“Teen Wolf: The Movie” disappoints fans of the series

By Farah Bassyouni Feb 17, 2023

As a fan of both the original 1985 “Teen Wolf” movie starring Micheal J. Fox and the 2011 MTV remake starring Tyler Posey and Dylan O’Brien, I was just as excited as everyone else when Paramount announced they were making a follow-up movie. 

So what made this movie fail amongst new and veteran viewers? The recycled, convoluted and misplaced plot. 

“Teen Wolf: The Movie” picks up 15 years after the events of the show, with the protagonist Scott McCall living in LA and using his werewolf powers to help in natural disasters. 

McCall is called back to his hometown of Beacon Hills, a breeding ground for all things supernatural, when the trickster spirit, Nogitsune, is freed from the glass jar that holds it captive in Japan. McCAll has to reunite with his friends to destroy the Nogitsune once and for all. Things get a little more complicated, though, when McCall’s ex-girlfriend, Allison, is resurrected 15 years after her death with no memory of McCall. 

Over the months in between its announcement and its release, the discourse around the movie quickly turned sour after it was revealed that not only would Dylan O’Brien and Arden Cho not be returning as Stiles Stilinski and Kira Yukimura. But the entire plot of the movie would be a callback to season 3b of the tv show, a season in which Stilinski and Yukimura were central to the lore and events. These two facts culminated in confusion among the fanbase and, eventually, the release of this disaster of a movie. 

As far as how the absence of these two characters affected the end result, the writers’ solutions ranged from a cop-out breakup between Lydia and Stiles and a convenient set up for Eli’s characters’ entrance, to yet another instance of this franchise dropping the ball when it comes to Asian American Pacific Islander representation. 

Cho’s character, who was the only major Asian American character on the original show, is seemingly replaced by Amy Workman’s character, Hikari, who is ambiguously connected to Dylan Sprayberry’s Liam Dunbar, and whose Kitsune powers randomly save Scott McCall’s life, despite the fact that she’s in the movie for what feels like a total of less than ten minutes.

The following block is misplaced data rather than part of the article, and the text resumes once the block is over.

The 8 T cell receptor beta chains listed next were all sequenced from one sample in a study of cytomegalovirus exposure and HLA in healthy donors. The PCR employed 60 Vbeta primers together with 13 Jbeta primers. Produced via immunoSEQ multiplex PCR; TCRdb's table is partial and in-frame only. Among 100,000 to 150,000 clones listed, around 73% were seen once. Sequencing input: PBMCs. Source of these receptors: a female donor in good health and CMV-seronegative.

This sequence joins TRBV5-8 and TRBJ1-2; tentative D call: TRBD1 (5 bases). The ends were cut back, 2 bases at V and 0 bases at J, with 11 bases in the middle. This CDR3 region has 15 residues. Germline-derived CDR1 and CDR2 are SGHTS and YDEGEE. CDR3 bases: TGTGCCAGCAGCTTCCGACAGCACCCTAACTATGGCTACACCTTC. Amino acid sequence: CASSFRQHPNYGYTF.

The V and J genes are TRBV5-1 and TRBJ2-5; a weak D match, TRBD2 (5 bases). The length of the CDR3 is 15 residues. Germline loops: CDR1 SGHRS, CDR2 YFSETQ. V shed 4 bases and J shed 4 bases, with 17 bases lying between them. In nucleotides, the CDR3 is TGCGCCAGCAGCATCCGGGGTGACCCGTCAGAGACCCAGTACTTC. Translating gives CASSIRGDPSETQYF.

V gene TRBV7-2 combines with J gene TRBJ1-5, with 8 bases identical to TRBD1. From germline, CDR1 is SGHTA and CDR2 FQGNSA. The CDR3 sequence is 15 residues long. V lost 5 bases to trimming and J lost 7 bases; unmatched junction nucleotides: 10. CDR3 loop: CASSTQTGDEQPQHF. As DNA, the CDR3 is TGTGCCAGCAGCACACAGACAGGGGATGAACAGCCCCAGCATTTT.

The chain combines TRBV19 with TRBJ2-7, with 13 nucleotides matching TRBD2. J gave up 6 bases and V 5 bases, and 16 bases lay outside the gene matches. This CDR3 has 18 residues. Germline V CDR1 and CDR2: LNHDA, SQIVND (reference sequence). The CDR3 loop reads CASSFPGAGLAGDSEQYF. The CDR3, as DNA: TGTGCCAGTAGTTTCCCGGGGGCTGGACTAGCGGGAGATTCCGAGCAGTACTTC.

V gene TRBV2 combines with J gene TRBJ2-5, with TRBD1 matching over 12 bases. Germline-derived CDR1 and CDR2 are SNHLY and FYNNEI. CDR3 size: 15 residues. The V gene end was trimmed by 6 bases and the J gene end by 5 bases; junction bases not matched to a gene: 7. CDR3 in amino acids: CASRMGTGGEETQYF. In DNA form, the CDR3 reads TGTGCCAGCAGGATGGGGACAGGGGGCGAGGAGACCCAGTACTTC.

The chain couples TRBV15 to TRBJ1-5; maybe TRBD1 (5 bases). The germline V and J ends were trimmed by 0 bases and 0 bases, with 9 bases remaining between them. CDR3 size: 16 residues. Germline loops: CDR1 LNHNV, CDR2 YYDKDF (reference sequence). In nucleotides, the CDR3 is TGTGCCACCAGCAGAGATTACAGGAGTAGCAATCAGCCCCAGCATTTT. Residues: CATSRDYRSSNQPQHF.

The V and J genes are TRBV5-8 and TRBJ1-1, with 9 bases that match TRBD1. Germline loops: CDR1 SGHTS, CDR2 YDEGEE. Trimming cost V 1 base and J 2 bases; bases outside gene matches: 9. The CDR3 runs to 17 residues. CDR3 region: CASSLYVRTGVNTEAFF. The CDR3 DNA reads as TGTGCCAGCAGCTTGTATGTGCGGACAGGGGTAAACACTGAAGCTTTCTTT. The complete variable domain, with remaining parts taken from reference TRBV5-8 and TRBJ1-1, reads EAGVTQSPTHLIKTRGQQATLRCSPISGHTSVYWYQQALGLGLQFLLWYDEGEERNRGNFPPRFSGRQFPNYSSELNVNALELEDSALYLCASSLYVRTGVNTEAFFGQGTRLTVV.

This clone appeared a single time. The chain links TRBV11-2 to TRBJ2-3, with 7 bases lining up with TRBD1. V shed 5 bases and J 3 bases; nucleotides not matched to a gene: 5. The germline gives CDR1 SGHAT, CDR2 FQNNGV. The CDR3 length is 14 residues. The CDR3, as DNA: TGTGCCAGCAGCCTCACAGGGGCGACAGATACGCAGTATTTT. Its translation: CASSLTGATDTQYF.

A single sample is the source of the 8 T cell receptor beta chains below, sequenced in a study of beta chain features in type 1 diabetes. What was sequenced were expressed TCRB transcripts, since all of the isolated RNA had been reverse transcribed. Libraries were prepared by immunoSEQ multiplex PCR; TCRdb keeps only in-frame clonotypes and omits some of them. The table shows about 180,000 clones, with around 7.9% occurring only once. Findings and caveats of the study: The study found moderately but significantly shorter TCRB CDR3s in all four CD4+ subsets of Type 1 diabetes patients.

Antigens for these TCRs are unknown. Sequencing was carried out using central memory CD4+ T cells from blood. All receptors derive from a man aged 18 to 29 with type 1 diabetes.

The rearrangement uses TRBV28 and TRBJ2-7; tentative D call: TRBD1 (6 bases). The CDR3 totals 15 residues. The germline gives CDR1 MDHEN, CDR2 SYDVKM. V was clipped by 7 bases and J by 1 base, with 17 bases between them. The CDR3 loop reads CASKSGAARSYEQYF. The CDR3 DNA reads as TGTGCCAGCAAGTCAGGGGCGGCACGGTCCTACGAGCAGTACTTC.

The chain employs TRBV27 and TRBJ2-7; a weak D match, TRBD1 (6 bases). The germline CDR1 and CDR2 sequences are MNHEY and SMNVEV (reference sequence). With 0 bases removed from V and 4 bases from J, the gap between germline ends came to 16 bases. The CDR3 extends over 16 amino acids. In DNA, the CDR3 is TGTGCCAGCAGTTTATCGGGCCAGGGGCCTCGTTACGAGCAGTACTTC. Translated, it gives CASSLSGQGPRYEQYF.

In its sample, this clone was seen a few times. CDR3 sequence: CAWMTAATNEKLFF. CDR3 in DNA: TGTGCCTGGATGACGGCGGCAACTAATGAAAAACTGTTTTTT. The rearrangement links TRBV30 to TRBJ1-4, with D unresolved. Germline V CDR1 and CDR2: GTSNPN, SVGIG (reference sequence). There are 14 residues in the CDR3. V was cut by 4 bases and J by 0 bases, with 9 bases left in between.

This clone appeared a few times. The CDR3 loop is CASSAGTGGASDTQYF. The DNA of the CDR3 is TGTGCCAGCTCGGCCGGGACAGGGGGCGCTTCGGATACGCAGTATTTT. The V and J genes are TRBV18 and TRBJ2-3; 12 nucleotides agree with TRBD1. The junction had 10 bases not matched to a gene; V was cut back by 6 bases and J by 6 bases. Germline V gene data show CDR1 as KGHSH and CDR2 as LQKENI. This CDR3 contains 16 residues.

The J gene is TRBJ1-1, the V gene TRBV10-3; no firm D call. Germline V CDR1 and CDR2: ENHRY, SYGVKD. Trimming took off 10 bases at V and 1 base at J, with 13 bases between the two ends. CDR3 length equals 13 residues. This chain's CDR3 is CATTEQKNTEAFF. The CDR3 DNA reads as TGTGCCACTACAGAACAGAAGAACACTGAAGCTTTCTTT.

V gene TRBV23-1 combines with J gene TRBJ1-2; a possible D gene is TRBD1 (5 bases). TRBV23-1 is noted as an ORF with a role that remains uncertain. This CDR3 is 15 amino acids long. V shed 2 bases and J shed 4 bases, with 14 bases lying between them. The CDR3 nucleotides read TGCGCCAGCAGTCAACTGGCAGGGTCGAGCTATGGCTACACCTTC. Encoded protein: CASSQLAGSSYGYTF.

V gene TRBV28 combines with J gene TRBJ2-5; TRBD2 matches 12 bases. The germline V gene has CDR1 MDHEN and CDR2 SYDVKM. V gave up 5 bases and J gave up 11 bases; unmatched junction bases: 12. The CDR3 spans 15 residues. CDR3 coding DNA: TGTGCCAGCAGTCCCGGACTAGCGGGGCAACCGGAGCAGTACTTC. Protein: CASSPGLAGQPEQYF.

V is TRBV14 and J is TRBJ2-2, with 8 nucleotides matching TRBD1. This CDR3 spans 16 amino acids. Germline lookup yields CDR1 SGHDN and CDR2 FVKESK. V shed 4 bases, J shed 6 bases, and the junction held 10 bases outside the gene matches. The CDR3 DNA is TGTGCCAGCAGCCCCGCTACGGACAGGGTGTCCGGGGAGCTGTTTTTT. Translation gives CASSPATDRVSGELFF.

Now for the less apparent, but still extremely aggravating, grievances I have with this movie. As someone who went into this movie with full knowledge of the tv show and watched the movie with my parents, who had not seen the tv show, I think it’s fair to say that we were all left confused by many things. 

Allison’s resurrection is never really explained. I know the show had its own ambiguous magic system, but absolutely no one even questioned how Allison, who was in fact cremated, reappeared with her body fully intact.

 Paramount gave this movie an MA rating which was used on a few awkwardly placed f-bombs and not one, not two, but three bare butts. 

This movie had a lot of pointless things added to it instead of trying to successfully execute its important elements; for example Malia’s random relationship with Parrish, bringing back the science teacher, the whole “underworld” illusion, Peter sniffing the ground, Derek’s lame death, and Jackson’s whole appearance. 

In the end, The Teen Wolf Movie disrespected its source materials and simply ended up feeling like a two and a half hour way to set up a spin off series, with the one bright spot being the relationship between Derek and his son Eli. 

But overall I think the thing most annoying about this film was that no one ever actually turned into a werewolf and the CGI that somehow got worse since 2011. 

If you’re a fan of “Teen Wolf ” and Jeff Davis or just looking for something gory to watch, skip this dumpster-fire of a movie and go watch “Wolf Pack ” which has new episodes every Thursday on Paramount+. 

 

2/5 stars 

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